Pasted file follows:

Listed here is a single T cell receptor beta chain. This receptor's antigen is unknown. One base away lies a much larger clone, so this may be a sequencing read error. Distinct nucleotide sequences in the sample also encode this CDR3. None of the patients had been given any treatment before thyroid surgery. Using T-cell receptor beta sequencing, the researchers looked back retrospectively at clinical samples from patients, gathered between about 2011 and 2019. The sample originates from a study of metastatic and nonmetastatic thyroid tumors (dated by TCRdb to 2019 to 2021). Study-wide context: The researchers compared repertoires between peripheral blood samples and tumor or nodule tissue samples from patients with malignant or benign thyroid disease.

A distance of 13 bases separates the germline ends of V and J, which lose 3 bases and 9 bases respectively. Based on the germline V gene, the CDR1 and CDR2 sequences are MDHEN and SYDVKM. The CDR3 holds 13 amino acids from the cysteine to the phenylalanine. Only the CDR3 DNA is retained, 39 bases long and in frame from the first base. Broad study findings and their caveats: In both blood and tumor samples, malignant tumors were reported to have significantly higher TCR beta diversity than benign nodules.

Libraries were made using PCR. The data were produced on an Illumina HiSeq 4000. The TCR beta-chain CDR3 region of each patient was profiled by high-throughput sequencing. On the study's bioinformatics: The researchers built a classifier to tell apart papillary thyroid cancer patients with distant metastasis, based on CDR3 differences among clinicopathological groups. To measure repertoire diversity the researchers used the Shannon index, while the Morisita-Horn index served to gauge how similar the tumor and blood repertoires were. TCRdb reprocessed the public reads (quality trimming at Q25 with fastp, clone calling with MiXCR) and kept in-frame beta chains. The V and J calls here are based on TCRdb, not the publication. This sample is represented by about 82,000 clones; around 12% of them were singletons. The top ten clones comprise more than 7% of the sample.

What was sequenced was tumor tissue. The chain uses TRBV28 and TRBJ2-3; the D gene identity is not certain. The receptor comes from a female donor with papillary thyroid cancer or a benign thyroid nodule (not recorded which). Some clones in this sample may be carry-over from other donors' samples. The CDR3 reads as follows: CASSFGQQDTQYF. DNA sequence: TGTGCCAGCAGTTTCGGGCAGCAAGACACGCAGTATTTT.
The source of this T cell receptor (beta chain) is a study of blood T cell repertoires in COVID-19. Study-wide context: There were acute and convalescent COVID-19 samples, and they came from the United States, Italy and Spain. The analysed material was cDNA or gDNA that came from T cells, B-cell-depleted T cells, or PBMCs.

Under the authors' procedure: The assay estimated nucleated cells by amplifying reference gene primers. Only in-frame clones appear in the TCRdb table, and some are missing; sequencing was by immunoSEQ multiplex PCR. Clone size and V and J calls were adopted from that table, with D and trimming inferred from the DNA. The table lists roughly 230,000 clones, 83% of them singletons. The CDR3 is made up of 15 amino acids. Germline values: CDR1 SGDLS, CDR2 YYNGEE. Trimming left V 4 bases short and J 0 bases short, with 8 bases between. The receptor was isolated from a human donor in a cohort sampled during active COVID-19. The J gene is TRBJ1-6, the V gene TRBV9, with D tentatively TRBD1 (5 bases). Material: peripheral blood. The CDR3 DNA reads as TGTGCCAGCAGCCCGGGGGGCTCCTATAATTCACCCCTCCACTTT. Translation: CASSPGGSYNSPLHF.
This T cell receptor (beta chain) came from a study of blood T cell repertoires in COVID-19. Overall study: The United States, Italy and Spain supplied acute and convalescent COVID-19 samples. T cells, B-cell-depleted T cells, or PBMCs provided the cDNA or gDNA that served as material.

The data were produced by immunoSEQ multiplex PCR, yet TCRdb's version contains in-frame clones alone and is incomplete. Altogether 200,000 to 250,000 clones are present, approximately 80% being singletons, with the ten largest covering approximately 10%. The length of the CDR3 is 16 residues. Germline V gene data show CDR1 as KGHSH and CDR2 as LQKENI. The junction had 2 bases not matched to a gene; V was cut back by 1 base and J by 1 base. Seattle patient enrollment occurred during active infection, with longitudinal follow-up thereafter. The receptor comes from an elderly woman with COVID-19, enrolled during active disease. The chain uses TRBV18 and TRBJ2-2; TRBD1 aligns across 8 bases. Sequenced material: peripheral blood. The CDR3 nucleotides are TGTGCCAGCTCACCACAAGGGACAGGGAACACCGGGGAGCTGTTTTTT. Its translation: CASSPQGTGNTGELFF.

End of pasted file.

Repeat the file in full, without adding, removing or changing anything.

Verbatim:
Listed here is a single T cell receptor beta chain. This receptor's antigen is unknown. One base away lies a much larger clone, so this may be a sequencing read error. Distinct nucleotide sequences in the sample also encode this CDR3. None of the patients had been given any treatment before thyroid surgery. Using T-cell receptor beta sequencing, the researchers looked back retrospectively at clinical samples from patients, gathered between about 2011 and 2019. The sample originates from a study of metastatic and nonmetastatic thyroid tumors (dated by TCRdb to 2019 to 2021). Study-wide context: The researchers compared repertoires between peripheral blood samples and tumor or nodule tissue samples from patients with malignant or benign thyroid disease.

A distance of 13 bases separates the germline ends of V and J, which lose 3 bases and 9 bases respectively. Based on the germline V gene, the CDR1 and CDR2 sequences are MDHEN and SYDVKM. The CDR3 holds 13 amino acids from the cysteine to the phenylalanine. Only the CDR3 DNA is retained, 39 bases long and in frame from the first base. Broad study findings and their caveats: In both blood and tumor samples, malignant tumors were reported to have significantly higher TCR beta diversity than benign nodules.

Libraries were made using PCR. The data were produced on an Illumina HiSeq 4000. The TCR beta-chain CDR3 region of each patient was profiled by high-throughput sequencing. On the study's bioinformatics: The researchers built a classifier to tell apart papillary thyroid cancer patients with distant metastasis, based on CDR3 differences among clinicopathological groups. To measure repertoire diversity the researchers used the Shannon index, while the Morisita-Horn index served to gauge how similar the tumor and blood repertoires were. TCRdb reprocessed the public reads (quality trimming at Q25 with fastp, clone calling with MiXCR) and kept in-frame beta chains. The V and J calls here are based on TCRdb, not the publication. This sample is represented by about 82,000 clones; around 12% of them were singletons. The top ten clones comprise more than 7% of the sample.

What was sequenced was tumor tissue. The chain uses TRBV28 and TRBJ2-3; the D gene identity is not certain. The receptor comes from a female donor with papillary thyroid cancer or a benign thyroid nodule (not recorded which). Some clones in this sample may be carry-over from other donors' samples. The CDR3 reads as follows: CASSFGQQDTQYF. DNA sequence: TGTGCCAGCAGTTTCGGGCAGCAAGACACGCAGTATTTT.
The source of this T cell receptor (beta chain) is a study of blood T cell repertoires in COVID-19. Study-wide context: There were acute and convalescent COVID-19 samples, and they came from the United States, Italy and Spain. The analysed material was cDNA or gDNA that came from T cells, B-cell-depleted T cells, or PBMCs.

Under the authors' procedure: The assay estimated nucleated cells by amplifying reference gene primers. Only in-frame clones appear in the TCRdb table, and some are missing; sequencing was by immunoSEQ multiplex PCR. Clone size and V and J calls were adopted from that table, with D and trimming inferred from the DNA. The table lists roughly 230,000 clones, 83% of them singletons. The CDR3 is made up of 15 amino acids. Germline values: CDR1 SGDLS, CDR2 YYNGEE. Trimming left V 4 bases short and J 0 bases short, with 8 bases between. The receptor was isolated from a human donor in a cohort sampled during active COVID-19. The J gene is TRBJ1-6, the V gene TRBV9, with D tentatively TRBD1 (5 bases). Material: peripheral blood. The CDR3 DNA reads as TGTGCCAGCAGCCCGGGGGGCTCCTATAATTCACCCCTCCACTTT. Translation: CASSPGGSYNSPLHF.
This T cell receptor (beta chain) came from a study of blood T cell repertoires in COVID-19. Overall study: The United States, Italy and Spain supplied acute and convalescent COVID-19 samples. T cells, B-cell-depleted T cells, or PBMCs provided the cDNA or gDNA that served as material.

The data were produced by immunoSEQ multiplex PCR, yet TCRdb's version contains in-frame clones alone and is incomplete. Altogether 200,000 to 250,000 clones are present, approximately 80% being singletons, with the ten largest covering approximately 10%. The length of the CDR3 is 16 residues. Germline V gene data show CDR1 as KGHSH and CDR2 as LQKENI. The junction had 2 bases not matched to a gene; V was cut back by 1 base and J by 1 base. Seattle patient enrollment occurred during active infection, with longitudinal follow-up thereafter. The receptor comes from an elderly woman with COVID-19, enrolled during active disease. The chain uses TRBV18 and TRBJ2-2; TRBD1 aligns across 8 bases. Sequenced material: peripheral blood. The CDR3 nucleotides are TGTGCCAGCTCACCACAAGGGACAGGGAACACCGGGGAGCTGTTTTTT. Its translation: CASSPQGTGNTGELFF.